Saturday, June 22, 2013

Faking It

I've been in a bad mood for a while now, at least nine days. The only way for sure to tell how long would be to start on January 1st and add 26 days over and over until I got to the date in June when I got my period and had one crabby day followed by four pretty depressed day where I couldn't get even mildly excited about anything and everything was meh, followed by a string of crabby and then rage-filled days. Yesterday, I was just throwing shit at the wall over and over in my mind's eye as I lied on my back and tried to take deep breaths. I was on such a hair trigger.

Earlier in the day, Max had asked me to look up something online for him. My opinion was that he whining-ly ambushed me with a request for a time-intensive and pointless task while I was in the middle of doing yard work which was desperately behind, and his opinion was that he had politely asked his mother to help him with something super important. While helping him, two of them got into a fight about (seriously) who had bit whose arm harder and left deeper marks and thus proved something about bravery. One of them was locked in the bathroom screaming while the other one was banging on the door and yelling insults. This all happened in about a second, and my sensible response was to throw my keyboard across the room and start screaming along with them. Or at them, really. Until, it dawned on me that I'm the oldest and thus the most able to control my emotions and I tried to get some order in the place.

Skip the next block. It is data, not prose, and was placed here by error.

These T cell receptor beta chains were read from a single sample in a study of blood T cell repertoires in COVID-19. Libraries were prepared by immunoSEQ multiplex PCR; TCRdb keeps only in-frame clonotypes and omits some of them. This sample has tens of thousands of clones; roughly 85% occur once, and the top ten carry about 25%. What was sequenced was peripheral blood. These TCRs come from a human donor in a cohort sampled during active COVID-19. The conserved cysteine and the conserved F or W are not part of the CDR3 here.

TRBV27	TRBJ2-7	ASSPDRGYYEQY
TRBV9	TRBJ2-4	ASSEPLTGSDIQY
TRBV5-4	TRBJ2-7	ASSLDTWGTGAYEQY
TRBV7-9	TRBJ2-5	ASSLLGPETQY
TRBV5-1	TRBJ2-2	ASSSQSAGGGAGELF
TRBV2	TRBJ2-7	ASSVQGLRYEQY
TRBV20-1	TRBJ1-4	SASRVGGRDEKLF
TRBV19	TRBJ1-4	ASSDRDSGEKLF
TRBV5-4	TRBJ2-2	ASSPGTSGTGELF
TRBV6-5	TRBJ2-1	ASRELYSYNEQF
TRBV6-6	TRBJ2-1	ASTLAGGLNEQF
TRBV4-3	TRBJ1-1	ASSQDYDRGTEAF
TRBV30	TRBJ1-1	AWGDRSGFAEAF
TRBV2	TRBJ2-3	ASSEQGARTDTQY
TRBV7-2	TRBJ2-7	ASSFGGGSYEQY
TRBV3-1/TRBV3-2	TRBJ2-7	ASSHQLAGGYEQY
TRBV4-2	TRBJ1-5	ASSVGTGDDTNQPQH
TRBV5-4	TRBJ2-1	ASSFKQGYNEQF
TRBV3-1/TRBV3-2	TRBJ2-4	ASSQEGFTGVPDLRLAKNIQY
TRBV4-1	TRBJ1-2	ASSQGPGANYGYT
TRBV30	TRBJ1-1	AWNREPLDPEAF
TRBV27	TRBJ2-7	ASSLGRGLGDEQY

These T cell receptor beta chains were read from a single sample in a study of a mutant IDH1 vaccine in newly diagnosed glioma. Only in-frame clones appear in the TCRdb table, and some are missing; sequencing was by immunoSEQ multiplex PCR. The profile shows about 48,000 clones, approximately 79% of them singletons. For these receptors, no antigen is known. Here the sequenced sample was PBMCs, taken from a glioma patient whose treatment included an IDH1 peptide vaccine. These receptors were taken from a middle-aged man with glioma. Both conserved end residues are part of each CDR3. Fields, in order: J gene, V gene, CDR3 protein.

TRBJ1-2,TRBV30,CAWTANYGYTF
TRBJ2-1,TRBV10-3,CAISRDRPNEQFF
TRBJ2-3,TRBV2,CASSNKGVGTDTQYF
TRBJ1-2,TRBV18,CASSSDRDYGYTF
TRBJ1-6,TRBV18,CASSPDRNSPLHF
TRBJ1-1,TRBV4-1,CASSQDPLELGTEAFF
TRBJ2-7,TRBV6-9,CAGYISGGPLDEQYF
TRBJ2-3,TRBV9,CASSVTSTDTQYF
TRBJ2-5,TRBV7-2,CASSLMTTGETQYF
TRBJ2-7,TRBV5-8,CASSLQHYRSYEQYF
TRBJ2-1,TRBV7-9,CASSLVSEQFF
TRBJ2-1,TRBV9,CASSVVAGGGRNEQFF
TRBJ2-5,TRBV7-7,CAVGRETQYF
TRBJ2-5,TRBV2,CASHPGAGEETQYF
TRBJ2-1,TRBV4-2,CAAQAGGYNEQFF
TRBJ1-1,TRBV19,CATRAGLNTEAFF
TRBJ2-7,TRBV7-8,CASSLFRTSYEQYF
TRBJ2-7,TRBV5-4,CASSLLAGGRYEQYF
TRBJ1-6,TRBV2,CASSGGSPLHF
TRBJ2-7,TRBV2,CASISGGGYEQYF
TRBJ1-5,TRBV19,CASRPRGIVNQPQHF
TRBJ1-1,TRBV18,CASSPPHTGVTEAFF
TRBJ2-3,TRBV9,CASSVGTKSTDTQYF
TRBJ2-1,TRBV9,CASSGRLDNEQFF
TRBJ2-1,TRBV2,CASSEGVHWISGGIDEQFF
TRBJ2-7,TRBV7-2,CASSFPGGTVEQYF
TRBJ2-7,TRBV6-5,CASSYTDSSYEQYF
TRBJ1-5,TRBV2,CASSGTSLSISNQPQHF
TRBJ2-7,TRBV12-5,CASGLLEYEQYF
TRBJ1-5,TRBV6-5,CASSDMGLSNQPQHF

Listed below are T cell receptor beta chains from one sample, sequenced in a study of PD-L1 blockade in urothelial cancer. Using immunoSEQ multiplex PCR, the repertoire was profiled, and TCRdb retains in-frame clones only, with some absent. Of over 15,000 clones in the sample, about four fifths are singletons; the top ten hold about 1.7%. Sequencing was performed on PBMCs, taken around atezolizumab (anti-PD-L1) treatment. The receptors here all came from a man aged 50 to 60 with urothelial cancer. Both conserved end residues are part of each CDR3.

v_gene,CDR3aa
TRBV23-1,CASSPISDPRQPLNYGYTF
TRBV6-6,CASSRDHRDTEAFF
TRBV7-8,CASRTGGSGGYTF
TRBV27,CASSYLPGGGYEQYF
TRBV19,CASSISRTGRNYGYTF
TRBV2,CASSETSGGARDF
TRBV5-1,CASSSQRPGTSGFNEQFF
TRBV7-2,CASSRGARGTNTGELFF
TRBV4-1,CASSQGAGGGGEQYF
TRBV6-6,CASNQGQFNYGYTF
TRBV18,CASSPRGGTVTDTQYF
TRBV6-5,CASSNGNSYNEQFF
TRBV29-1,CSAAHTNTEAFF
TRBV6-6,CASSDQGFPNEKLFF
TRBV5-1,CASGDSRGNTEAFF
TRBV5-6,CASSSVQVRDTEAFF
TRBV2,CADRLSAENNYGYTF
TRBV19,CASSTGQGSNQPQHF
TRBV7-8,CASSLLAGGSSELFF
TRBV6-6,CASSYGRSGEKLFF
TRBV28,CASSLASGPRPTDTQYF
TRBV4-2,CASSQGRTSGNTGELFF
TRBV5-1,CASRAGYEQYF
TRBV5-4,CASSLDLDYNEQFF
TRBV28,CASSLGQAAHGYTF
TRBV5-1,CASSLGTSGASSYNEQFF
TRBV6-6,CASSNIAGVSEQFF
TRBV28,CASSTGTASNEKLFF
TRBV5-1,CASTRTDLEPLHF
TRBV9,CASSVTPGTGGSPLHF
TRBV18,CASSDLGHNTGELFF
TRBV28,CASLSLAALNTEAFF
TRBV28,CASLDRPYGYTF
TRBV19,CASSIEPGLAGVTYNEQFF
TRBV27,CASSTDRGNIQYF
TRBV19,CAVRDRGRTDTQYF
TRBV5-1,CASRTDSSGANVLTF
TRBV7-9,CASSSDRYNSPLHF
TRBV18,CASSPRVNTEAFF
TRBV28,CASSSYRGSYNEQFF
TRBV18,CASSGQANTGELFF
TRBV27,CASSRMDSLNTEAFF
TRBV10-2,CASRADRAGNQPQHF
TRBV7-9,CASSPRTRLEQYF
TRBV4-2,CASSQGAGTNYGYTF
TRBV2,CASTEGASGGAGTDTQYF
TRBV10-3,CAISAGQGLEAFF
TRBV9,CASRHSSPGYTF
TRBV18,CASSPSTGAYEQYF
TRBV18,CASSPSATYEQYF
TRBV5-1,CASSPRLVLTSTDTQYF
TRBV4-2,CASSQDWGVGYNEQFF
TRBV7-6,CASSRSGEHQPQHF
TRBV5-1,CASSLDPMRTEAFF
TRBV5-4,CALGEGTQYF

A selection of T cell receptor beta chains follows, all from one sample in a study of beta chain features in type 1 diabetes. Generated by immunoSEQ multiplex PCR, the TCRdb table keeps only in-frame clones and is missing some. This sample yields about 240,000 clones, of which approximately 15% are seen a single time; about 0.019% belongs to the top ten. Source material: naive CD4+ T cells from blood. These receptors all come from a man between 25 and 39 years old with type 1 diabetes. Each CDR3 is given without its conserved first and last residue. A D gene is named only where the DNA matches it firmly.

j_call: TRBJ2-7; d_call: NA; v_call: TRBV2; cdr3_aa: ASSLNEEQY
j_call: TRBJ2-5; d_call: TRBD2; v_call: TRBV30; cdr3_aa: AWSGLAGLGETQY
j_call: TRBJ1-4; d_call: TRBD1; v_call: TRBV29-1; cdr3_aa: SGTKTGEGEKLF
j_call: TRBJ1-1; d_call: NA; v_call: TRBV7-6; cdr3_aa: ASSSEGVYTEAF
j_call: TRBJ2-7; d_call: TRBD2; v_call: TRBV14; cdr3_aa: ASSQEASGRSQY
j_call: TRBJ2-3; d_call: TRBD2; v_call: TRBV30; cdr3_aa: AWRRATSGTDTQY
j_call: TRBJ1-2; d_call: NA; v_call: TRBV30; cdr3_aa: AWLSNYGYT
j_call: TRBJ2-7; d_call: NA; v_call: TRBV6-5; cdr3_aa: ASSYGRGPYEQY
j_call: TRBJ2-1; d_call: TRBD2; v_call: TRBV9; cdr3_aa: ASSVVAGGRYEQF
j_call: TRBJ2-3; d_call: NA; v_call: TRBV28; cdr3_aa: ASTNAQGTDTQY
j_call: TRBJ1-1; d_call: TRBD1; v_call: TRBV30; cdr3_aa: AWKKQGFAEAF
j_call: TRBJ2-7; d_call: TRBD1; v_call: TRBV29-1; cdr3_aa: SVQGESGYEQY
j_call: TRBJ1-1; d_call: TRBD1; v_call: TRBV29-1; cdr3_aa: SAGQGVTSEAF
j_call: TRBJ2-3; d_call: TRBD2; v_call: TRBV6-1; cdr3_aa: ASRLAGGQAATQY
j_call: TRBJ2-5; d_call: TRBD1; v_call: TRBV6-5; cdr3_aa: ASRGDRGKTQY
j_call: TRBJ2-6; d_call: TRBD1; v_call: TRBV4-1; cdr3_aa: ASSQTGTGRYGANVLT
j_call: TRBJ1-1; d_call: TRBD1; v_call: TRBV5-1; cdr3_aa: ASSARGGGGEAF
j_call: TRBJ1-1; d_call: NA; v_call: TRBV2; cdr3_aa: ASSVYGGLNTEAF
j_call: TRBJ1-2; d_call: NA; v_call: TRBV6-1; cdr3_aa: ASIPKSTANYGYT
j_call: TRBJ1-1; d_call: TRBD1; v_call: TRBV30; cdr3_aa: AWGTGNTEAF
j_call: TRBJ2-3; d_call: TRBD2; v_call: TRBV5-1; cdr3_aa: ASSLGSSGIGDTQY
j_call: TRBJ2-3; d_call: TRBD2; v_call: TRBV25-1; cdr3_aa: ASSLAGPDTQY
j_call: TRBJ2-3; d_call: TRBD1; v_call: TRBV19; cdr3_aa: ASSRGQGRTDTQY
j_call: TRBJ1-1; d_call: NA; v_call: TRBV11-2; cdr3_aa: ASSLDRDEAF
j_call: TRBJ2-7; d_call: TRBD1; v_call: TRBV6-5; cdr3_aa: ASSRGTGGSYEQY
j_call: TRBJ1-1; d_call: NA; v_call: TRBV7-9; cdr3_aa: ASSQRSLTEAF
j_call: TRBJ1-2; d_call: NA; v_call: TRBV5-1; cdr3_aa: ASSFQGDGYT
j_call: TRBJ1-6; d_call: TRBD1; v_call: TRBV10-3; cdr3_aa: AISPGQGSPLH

I keep thinking that I was crabby this time last year (and I was), but then, I remember that I was crabby (or depressed) in January when I got back from Minneapolis and then again around Easter and probably on many days between those days as well as on many days between then and now. So, maybe I'm just crabby (or depressed).

Today was perfect though. We went to the reservoir and hiked down to our "secret" swimming spot and swam and hiked on rocks and climbed up another trail and explored the graffiti cave and went swimming again and did some fishing. And I barely worked but made all the money I needed to, and I just generally felt pretty happy and didn't really notice that the kitchen needed to be cleaned or that we all ate chips, leftovers, or fish sticks.

People who don't live with boys, or these boys in particular, have no fucking idea about the constant energy levels, and sometimes, when I'm having displaced anger, I get really upset with people who only have one kid or people who see a kid running and say stupid things like, "They'll sleep well tonight." No, no they won't. Are you fucking high? They have a limitless amount of energy which is both awe inspiring and annoying.

If we ride four miles to the BMX track, spend two hours riding up and down the hills, and then ride four miles home, they will maybe be tired for twenty minutes. Then, they will spend no less than three hours running in circles and doing back flips from the dresser to the bed. It's also impossible (apparently) to shut off the bedroom light without it involving a series of huge jumps from bed to bed until the switch is slammed down as they drop towards it mid-flight.

I'm really trying to make peace with the dirt and the action. The more distance I give the action, the harder it is to tolerate. If I'm spotting front flips, for instance, my life is easier than if I'm telling them to calm down and do whatever, but it's annoying. I can barely walk across a room without having someone catapult themselves on top of me. Oh, but so it is. When I don't feel like murdering them, I think it's pretty cool. On a bad day, there's probably a 90-10 (murder-cool) split, but on average, it's probably more like 50-50 (I'm not actually sure if I can quantify how often I want to murder the action out of them, maybe it's less, maybe it's more--they probably perceive the murderous contingent as higher than I do, and I should probably keep that in mind), but today was a 5-95 (murder-cool) split if I have to pick a number.